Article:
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GRE Math Subject Test
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This is for the GRE Math Subject test. Not the regular GRE
Terms in this set (70)
Function (pg 5)
A function is a rule that assigns to each element of one set(domain), exactly one element of another set(range)
Map (pg 5)
If f assigns to the element x of A the element y of B, we say that f maps x to y.
The image (pg 5)
If f maps x to y, then y is the image of x.
Fixed Point(pg 6)
A point x₀ is called of f is called a fixed point if f(x₀) = x₀
Composite Function (pg 7)
You have two functions f and g. If you put the range of f into the domain of g then you have a composite function.
Injective (One to One) (pg 7)
A function from A to B is said to be injective if no two elements in A are mapped by f to the same element in B.
Surjective (Onto) (pg 7)
A function from A to B is said to be onto (or surjective) if every element in B is the image of some element in A.
Bijective (pg 7)
A function is bijective if it is both injective and surjective
f⁻¹(pg 8)
f⁻¹ is the inverse of f
How do you determine the inverse of f in one dimension(pg 8)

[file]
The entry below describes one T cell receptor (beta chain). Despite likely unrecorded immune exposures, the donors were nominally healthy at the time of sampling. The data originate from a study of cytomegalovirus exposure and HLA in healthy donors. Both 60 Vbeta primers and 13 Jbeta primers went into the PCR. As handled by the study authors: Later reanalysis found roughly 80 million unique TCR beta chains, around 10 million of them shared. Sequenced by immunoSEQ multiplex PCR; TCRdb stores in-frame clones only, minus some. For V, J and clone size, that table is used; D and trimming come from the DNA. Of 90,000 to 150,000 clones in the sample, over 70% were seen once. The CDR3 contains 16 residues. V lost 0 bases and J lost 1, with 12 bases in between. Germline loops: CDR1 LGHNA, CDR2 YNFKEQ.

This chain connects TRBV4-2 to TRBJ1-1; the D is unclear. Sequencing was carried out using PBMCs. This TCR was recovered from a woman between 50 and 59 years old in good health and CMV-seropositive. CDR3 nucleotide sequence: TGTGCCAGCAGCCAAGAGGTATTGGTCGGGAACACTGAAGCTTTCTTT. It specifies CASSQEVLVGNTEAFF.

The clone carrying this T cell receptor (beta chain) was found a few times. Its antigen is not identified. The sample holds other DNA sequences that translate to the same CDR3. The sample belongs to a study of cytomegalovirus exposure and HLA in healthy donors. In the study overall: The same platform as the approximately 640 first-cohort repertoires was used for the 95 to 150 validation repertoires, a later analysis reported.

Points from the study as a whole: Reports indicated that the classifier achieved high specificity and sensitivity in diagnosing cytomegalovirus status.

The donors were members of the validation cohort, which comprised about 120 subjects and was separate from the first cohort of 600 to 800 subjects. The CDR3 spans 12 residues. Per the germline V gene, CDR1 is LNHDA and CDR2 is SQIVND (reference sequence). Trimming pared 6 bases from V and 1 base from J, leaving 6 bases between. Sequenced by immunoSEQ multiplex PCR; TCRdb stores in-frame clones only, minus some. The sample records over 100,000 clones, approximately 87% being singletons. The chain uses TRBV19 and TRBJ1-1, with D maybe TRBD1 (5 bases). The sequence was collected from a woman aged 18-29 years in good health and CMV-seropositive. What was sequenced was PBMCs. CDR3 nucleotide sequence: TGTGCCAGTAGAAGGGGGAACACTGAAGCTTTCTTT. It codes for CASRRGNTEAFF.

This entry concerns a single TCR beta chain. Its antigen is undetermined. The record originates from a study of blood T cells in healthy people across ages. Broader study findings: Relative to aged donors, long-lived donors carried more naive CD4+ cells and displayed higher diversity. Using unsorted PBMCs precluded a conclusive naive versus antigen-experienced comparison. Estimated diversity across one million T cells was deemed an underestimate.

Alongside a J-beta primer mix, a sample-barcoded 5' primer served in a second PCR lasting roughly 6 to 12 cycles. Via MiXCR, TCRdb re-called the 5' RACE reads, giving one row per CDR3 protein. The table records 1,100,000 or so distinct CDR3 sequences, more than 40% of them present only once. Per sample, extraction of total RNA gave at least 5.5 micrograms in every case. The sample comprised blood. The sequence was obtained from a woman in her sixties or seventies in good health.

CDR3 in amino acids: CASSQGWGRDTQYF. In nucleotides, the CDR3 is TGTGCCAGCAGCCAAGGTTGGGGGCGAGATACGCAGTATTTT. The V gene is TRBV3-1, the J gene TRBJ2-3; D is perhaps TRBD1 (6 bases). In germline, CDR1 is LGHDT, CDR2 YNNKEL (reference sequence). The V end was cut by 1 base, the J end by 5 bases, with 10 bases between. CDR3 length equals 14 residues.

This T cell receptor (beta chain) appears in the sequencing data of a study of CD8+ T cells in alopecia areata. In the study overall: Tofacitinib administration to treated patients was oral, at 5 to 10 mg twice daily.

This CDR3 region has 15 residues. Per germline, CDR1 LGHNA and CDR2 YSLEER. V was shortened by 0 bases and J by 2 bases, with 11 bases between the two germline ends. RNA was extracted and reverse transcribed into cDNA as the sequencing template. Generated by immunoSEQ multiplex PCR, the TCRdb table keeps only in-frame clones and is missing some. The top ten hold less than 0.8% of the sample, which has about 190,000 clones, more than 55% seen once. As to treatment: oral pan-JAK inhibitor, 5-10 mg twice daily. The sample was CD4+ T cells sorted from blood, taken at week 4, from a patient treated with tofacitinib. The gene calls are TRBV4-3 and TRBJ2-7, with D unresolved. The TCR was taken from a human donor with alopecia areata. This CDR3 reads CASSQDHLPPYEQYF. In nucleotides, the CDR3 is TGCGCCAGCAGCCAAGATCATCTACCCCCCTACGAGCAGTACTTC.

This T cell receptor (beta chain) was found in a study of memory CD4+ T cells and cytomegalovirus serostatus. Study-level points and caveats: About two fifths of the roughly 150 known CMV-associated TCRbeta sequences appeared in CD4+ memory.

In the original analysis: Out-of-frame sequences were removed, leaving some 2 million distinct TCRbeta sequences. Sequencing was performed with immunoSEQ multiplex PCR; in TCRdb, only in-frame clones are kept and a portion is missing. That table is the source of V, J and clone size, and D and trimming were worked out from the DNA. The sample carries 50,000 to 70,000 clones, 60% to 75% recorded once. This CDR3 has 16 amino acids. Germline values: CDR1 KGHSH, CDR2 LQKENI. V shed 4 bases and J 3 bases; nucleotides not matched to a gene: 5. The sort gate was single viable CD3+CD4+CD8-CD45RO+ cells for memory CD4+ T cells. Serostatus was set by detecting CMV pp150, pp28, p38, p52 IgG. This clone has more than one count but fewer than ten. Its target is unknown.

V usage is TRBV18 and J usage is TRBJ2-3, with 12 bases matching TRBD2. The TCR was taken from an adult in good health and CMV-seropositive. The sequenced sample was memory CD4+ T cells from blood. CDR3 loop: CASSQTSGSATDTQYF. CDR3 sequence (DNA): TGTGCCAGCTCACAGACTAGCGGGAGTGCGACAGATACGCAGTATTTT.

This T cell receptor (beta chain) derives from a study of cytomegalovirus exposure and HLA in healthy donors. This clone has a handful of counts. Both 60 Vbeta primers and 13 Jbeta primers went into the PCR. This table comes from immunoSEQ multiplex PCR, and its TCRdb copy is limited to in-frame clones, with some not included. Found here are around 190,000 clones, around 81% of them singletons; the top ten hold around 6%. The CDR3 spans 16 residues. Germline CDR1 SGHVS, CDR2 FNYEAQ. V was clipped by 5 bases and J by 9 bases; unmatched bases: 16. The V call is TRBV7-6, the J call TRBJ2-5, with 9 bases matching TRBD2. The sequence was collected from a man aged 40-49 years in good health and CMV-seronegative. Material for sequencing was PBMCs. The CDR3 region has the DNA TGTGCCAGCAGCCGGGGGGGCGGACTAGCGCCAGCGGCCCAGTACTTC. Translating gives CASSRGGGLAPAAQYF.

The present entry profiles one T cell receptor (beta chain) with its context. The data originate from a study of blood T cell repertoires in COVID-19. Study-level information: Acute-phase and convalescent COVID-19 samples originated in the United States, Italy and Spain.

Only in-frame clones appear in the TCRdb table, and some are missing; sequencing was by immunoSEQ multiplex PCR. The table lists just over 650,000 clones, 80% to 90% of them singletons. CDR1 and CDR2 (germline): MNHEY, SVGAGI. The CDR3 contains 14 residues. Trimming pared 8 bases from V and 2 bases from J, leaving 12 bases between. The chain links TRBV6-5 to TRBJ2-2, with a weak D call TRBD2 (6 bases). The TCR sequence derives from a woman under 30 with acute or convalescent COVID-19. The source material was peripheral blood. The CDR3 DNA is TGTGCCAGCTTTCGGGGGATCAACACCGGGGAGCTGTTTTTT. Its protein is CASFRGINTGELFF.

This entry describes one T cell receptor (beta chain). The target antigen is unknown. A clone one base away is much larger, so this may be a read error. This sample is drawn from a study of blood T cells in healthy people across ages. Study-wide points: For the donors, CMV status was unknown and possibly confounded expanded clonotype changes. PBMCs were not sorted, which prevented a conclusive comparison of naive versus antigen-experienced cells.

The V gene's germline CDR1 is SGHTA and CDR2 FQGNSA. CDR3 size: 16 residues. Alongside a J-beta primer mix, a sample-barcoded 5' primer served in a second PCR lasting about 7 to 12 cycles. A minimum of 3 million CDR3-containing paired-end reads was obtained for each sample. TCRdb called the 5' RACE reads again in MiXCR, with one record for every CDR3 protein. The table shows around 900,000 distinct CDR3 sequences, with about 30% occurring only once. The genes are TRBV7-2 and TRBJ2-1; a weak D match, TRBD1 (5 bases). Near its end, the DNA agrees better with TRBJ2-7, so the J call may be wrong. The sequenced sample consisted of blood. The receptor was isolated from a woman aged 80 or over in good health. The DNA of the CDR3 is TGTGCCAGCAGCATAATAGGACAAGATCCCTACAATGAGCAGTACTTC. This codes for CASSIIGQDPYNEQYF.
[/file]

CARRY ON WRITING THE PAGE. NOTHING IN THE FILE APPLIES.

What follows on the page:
in the function f replace x with y and vice versa.
Graph (pg 9)
The Graph fo f consists of all points (x,y) in the plane such that y = f(x).
Symmetric with respect to the Y-axis (pg 9)
A graph is said to be symmetric with respect to the y axis when ever (x,y) is on the graph then (-x,y) is also on the graph.
Symmetric with respect to the origin (pg 9)
A graph is said to be symmetric to the origin whenever (x,y) is on the graph, (-x, y) is also on the graph.
The function f(x) and its inverse (pg 9)
Are symmetric with respect to the linfe y = x
The Vertical Line Test (pg 9)
The vertical-line test says that a given graph is not the graph of a function if there are two or more points that line on the same vertical line.
Symmetric with respect to the x axis (pg 9)
A graph is said to be symmetric with respect to the x-axis whenever (x,y) is on the graph then (x, -y) is on the graph.
Abscissa (pg 9)
the value of a coordinate on the horizontal axis
Ordinate (pg 9)
the value of a coordinate on the vertical axis
[x] (Pg 10)
This is an example of a step function. It should take a different value for each n-1≤x<N
Examples of Conic Sections (pg 11)
Examples include lines, parabolas, circles, ellipses, and hyperbolas
The Universal Equation for Conic Sections (pg 11)
Ax²+Bxy+Cy²+Dx+Ey+F = 0